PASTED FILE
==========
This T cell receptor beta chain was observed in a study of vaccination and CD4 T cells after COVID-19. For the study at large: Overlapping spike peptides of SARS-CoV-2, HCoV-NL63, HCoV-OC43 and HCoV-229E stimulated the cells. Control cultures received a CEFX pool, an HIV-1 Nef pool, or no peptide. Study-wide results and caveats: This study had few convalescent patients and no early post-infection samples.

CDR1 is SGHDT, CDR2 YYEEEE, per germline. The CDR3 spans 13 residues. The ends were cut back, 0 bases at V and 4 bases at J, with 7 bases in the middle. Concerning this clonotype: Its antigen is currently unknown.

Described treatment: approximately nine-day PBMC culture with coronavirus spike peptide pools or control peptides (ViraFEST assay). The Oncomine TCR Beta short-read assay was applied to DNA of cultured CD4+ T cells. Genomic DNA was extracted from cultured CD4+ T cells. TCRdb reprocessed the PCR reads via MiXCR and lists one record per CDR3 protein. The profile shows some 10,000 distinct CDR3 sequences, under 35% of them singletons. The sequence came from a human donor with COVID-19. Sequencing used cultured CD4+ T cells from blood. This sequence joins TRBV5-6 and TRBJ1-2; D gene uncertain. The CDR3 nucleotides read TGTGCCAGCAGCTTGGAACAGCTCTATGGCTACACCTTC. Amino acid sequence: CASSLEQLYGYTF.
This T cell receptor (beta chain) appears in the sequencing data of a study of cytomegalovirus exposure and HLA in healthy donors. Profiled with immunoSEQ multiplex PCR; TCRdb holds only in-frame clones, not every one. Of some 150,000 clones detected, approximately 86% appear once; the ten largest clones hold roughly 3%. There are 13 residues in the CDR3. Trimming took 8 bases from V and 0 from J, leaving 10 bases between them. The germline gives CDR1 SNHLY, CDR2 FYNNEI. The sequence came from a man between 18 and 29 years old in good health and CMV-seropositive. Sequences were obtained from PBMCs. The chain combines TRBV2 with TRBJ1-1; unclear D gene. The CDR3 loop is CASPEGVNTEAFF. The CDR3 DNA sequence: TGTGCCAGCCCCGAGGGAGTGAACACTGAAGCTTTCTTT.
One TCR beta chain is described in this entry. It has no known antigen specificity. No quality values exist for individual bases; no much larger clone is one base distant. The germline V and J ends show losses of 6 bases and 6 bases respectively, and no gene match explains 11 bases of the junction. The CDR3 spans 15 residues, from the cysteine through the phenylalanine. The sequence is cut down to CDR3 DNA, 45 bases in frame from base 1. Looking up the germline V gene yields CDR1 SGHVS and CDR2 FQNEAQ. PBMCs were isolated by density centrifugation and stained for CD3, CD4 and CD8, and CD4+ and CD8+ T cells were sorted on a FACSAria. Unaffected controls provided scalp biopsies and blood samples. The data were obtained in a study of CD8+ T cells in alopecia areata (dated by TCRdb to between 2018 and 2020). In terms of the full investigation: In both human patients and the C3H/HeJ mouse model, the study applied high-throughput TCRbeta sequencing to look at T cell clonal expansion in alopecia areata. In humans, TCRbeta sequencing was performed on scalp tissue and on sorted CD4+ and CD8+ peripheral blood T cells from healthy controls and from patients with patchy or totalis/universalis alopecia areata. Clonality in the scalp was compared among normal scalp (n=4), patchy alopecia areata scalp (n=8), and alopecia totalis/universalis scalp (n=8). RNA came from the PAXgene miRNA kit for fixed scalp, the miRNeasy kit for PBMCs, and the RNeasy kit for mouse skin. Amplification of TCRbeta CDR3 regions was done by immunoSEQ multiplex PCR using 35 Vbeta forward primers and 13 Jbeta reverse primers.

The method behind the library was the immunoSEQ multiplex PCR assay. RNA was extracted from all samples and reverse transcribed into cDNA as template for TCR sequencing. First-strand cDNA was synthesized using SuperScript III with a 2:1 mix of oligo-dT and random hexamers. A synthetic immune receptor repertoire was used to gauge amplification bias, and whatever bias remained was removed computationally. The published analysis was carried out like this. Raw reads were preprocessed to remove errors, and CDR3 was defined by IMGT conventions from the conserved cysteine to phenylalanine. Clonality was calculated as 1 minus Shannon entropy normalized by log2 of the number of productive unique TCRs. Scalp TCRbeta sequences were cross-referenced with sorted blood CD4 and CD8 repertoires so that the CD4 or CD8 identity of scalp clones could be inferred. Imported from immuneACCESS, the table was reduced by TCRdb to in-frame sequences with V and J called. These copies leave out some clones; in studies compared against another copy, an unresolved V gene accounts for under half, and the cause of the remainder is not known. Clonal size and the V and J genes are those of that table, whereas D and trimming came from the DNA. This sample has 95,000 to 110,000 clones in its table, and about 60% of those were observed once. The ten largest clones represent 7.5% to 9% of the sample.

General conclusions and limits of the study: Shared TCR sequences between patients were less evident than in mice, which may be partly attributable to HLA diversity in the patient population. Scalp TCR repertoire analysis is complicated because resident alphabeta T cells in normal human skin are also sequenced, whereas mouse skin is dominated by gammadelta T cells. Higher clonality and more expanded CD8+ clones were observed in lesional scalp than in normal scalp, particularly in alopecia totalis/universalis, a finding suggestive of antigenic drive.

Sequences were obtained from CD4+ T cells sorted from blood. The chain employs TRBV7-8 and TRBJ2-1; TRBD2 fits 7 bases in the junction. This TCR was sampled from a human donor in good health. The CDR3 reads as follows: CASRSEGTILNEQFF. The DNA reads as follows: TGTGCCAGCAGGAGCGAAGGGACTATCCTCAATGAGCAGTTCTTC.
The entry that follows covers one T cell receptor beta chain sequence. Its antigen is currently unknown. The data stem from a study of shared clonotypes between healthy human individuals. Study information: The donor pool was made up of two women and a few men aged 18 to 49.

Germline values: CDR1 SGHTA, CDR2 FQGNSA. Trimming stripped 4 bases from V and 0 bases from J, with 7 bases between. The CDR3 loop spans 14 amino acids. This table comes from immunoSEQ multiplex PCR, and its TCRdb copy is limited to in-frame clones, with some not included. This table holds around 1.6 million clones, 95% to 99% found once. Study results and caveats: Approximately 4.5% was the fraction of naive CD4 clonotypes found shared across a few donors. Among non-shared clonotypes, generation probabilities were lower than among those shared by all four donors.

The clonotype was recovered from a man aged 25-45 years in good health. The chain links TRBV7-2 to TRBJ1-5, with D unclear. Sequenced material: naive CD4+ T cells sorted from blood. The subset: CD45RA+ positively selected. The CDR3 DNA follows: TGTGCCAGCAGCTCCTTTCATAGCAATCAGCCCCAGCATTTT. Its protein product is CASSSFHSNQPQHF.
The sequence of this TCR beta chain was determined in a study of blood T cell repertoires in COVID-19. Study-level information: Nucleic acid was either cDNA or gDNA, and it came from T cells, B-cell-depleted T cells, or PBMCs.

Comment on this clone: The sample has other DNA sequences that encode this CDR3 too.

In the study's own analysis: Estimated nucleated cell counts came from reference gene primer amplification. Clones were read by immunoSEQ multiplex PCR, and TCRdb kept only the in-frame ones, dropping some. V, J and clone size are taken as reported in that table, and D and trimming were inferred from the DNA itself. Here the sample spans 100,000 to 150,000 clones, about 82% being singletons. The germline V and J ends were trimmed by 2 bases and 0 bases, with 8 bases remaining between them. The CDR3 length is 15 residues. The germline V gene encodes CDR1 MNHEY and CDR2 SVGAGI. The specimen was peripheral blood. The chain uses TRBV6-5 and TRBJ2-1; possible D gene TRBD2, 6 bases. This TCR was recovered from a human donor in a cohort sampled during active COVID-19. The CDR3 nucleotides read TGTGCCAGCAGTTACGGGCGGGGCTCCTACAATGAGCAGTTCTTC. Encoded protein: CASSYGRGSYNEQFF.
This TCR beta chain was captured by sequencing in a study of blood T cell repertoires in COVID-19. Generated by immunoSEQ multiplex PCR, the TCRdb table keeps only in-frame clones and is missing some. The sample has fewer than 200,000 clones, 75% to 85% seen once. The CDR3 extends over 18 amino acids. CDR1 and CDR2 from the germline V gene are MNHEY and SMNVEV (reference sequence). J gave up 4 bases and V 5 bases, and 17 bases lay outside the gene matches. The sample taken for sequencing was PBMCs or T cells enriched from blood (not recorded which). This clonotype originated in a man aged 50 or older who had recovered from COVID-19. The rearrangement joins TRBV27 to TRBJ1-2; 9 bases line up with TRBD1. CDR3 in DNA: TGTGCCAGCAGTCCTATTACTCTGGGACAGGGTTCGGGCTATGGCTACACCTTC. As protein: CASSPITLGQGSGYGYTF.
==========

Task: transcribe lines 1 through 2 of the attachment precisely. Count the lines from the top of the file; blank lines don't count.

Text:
This T cell receptor beta chain was observed in a study of vaccination and CD4 T cells after COVID-19. For the study at large: Overlapping spike peptides of SARS-CoV-2, HCoV-NL63, HCoV-OC43 and HCoV-229E stimulated the cells. Control cultures received a CEFX pool, an HIV-1 Nef pool, or no peptide. Study-wide results and caveats: This study had few convalescent patients and no early post-infection samples.

CDR1 is SGHDT, CDR2 YYEEEE, per germline. The CDR3 spans 13 residues. The ends were cut back, 0 bases at V and 4 bases at J, with 7 bases in the middle. Concerning this clonotype: Its antigen is currently unknown.